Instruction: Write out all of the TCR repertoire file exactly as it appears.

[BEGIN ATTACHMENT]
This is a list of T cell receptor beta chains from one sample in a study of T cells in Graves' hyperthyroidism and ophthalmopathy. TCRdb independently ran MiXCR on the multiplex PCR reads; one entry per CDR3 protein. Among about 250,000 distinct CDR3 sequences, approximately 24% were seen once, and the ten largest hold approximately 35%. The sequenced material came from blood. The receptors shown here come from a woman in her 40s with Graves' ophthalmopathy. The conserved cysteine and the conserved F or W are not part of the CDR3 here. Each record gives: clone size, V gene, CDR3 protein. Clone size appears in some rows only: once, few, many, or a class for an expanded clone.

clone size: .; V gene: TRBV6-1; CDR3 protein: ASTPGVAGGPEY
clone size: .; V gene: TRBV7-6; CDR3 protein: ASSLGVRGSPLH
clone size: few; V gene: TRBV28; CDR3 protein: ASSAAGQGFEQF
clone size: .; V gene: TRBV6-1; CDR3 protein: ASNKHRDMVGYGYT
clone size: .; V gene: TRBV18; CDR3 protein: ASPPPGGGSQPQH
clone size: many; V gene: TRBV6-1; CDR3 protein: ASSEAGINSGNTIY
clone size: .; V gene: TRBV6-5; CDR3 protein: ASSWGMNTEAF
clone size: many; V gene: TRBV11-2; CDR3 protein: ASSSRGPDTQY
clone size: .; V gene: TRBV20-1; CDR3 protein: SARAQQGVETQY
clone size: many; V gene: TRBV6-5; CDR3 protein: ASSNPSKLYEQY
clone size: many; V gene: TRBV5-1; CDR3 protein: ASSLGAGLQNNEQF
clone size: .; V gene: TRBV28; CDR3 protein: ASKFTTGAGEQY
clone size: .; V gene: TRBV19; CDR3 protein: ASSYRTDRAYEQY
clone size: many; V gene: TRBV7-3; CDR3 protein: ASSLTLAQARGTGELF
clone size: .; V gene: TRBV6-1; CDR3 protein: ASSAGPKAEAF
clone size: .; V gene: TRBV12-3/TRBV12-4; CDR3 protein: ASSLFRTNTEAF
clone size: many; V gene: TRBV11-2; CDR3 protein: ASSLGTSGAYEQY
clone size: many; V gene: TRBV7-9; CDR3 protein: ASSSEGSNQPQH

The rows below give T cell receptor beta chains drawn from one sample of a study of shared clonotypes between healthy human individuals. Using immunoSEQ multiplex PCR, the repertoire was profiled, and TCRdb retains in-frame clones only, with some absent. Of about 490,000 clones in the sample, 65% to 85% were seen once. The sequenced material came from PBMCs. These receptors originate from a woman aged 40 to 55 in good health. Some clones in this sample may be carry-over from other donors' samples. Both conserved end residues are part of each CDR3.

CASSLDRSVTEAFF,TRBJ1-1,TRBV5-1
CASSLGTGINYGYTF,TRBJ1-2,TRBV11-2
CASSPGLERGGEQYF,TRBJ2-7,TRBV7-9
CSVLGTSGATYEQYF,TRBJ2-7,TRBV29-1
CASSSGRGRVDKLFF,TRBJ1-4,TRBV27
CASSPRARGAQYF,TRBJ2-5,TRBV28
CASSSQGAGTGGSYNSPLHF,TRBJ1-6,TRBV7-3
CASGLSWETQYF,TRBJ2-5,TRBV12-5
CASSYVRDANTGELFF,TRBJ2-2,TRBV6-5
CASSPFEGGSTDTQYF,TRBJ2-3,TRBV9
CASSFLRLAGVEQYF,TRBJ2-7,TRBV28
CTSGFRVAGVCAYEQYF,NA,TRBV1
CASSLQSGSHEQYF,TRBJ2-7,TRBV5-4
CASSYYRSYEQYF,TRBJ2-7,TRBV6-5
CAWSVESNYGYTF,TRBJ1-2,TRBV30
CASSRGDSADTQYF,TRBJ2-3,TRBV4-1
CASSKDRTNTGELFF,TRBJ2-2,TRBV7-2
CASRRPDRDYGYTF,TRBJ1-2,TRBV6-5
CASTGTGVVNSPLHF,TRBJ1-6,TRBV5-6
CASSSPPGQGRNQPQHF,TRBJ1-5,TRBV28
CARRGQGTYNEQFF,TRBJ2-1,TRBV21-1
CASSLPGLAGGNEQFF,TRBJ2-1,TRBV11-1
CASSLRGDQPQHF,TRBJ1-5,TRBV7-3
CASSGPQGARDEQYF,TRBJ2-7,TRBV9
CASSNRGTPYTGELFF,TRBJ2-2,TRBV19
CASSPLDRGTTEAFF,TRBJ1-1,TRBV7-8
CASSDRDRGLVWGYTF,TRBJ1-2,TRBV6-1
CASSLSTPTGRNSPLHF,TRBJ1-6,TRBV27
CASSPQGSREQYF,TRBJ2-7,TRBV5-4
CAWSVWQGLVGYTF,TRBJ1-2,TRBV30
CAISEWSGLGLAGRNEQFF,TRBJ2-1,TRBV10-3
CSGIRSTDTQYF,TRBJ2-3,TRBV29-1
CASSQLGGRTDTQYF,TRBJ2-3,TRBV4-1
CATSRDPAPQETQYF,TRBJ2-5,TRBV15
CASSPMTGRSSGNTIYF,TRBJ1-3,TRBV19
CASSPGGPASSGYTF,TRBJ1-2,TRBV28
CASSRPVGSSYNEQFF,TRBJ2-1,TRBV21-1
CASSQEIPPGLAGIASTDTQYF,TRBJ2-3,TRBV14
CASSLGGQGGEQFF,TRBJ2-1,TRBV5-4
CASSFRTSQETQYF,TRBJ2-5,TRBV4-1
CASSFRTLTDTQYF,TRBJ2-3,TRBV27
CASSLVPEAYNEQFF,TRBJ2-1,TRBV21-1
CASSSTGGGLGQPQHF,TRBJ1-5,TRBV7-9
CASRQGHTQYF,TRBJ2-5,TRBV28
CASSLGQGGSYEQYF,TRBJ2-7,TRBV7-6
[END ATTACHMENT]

This is a list of T cell receptor beta chains from one sample in a study of T cells in Graves' hyperthyroidism and ophthalmopathy. TCRdb independently ran MiXCR on the multiplex PCR reads; one entry per CDR3 protein. Among about 250,000 distinct CDR3 sequences, approximately 24% were seen once, and the ten largest hold approximately 35%. The sequenced material came from blood. The receptors shown here come from a woman in her 40s with Graves' ophthalmopathy. The conserved cysteine and the conserved F or W are not part of the CDR3 here. Each record gives: clone size, V gene, CDR3 protein. Clone size appears in some rows only: once, few, many, or a class for an expanded clone.

clone size: .; V gene: TRBV6-1; CDR3 protein: ASTPGVAGGPEY
clone size: .; V gene: TRBV7-6; CDR3 protein: ASSLGVRGSPLH
clone size: few; V gene: TRBV28; CDR3 protein: ASSAAGQGFEQF
clone size: .; V gene: TRBV6-1; CDR3 protein: ASNKHRDMVGYGYT
clone size: .; V gene: TRBV18; CDR3 protein: ASPPPGGGSQPQH
clone size: many; V gene: TRBV6-1; CDR3 protein: ASSEAGINSGNTIY
clone size: .; V gene: TRBV6-5; CDR3 protein: ASSWGMNTEAF
clone size: many; V gene: TRBV11-2; CDR3 protein: ASSSRGPDTQY
clone size: .; V gene: TRBV20-1; CDR3 protein: SARAQQGVETQY
clone size: many; V gene: TRBV6-5; CDR3 protein: ASSNPSKLYEQY
clone size: many; V gene: TRBV5-1; CDR3 protein: ASSLGAGLQNNEQF
clone size: .; V gene: TRBV28; CDR3 protein: ASKFTTGAGEQY
clone size: .; V gene: TRBV19; CDR3 protein: ASSYRTDRAYEQY
clone size: many; V gene: TRBV7-3; CDR3 protein: ASSLTLAQARGTGELF
clone size: .; V gene: TRBV6-1; CDR3 protein: ASSAGPKAEAF
clone size: .; V gene: TRBV12-3/TRBV12-4; CDR3 protein: ASSLFRTNTEAF
clone size: many; V gene: TRBV11-2; CDR3 protein: ASSLGTSGAYEQY
clone size: many; V gene: TRBV7-9; CDR3 protein: ASSSEGSNQPQH

The rows below give T cell receptor beta chains drawn from one sample of a study of shared clonotypes between healthy human individuals. Using immunoSEQ multiplex PCR, the repertoire was profiled, and TCRdb retains in-frame clones only, with some absent. Of about 490,000 clones in the sample, 65% to 85% were seen once. The sequenced material came from PBMCs. These receptors originate from a woman aged 40 to 55 in good health. Some clones in this sample may be carry-over from other donors' samples. Both conserved end residues are part of each CDR3.

CASSLDRSVTEAFF,TRBJ1-1,TRBV5-1
CASSLGTGINYGYTF,TRBJ1-2,TRBV11-2
CASSPGLERGGEQYF,TRBJ2-7,TRBV7-9
CSVLGTSGATYEQYF,TRBJ2-7,TRBV29-1
CASSSGRGRVDKLFF,TRBJ1-4,TRBV27
CASSPRARGAQYF,TRBJ2-5,TRBV28
CASSSQGAGTGGSYNSPLHF,TRBJ1-6,TRBV7-3
CASGLSWETQYF,TRBJ2-5,TRBV12-5
CASSYVRDANTGELFF,TRBJ2-2,TRBV6-5
CASSPFEGGSTDTQYF,TRBJ2-3,TRBV9
CASSFLRLAGVEQYF,TRBJ2-7,TRBV28
CTSGFRVAGVCAYEQYF,NA,TRBV1
CASSLQSGSHEQYF,TRBJ2-7,TRBV5-4
CASSYYRSYEQYF,TRBJ2-7,TRBV6-5
CAWSVESNYGYTF,TRBJ1-2,TRBV30
CASSRGDSADTQYF,TRBJ2-3,TRBV4-1
CASSKDRTNTGELFF,TRBJ2-2,TRBV7-2
CASRRPDRDYGYTF,TRBJ1-2,TRBV6-5
CASTGTGVVNSPLHF,TRBJ1-6,TRBV5-6
CASSSPPGQGRNQPQHF,TRBJ1-5,TRBV28
CARRGQGTYNEQFF,TRBJ2-1,TRBV21-1
CASSLPGLAGGNEQFF,TRBJ2-1,TRBV11-1
CASSLRGDQPQHF,TRBJ1-5,TRBV7-3
CASSGPQGARDEQYF,TRBJ2-7,TRBV9
CASSNRGTPYTGELFF,TRBJ2-2,TRBV19
CASSPLDRGTTEAFF,TRBJ1-1,TRBV7-8
CASSDRDRGLVWGYTF,TRBJ1-2,TRBV6-1
CASSLSTPTGRNSPLHF,TRBJ1-6,TRBV27
CASSPQGSREQYF,TRBJ2-7,TRBV5-4
CAWSVWQGLVGYTF,TRBJ1-2,TRBV30
CAISEWSGLGLAGRNEQFF,TRBJ2-1,TRBV10-3
CSGIRSTDTQYF,TRBJ2-3,TRBV29-1
CASSQLGGRTDTQYF,TRBJ2-3,TRBV4-1
CATSRDPAPQETQYF,TRBJ2-5,TRBV15
CASSPMTGRSSGNTIYF,TRBJ1-3,TRBV19
CASSPGGPASSGYTF,TRBJ1-2,TRBV28
CASSRPVGSSYNEQFF,TRBJ2-1,TRBV21-1
CASSQEIPPGLAGIASTDTQYF,TRBJ2-3,TRBV14
CASSLGGQGGEQFF,TRBJ2-1,TRBV5-4
CASSFRTSQETQYF,TRBJ2-5,TRBV4-1
CASSFRTLTDTQYF,TRBJ2-3,TRBV27
CASSLVPEAYNEQFF,TRBJ2-1,TRBV21-1
CASSSTGGGLGQPQHF,TRBJ1-5,TRBV7-9
CASRQGHTQYF,TRBJ2-5,TRBV28
CASSLGQGGSYEQYF,TRBJ2-7,TRBV7-6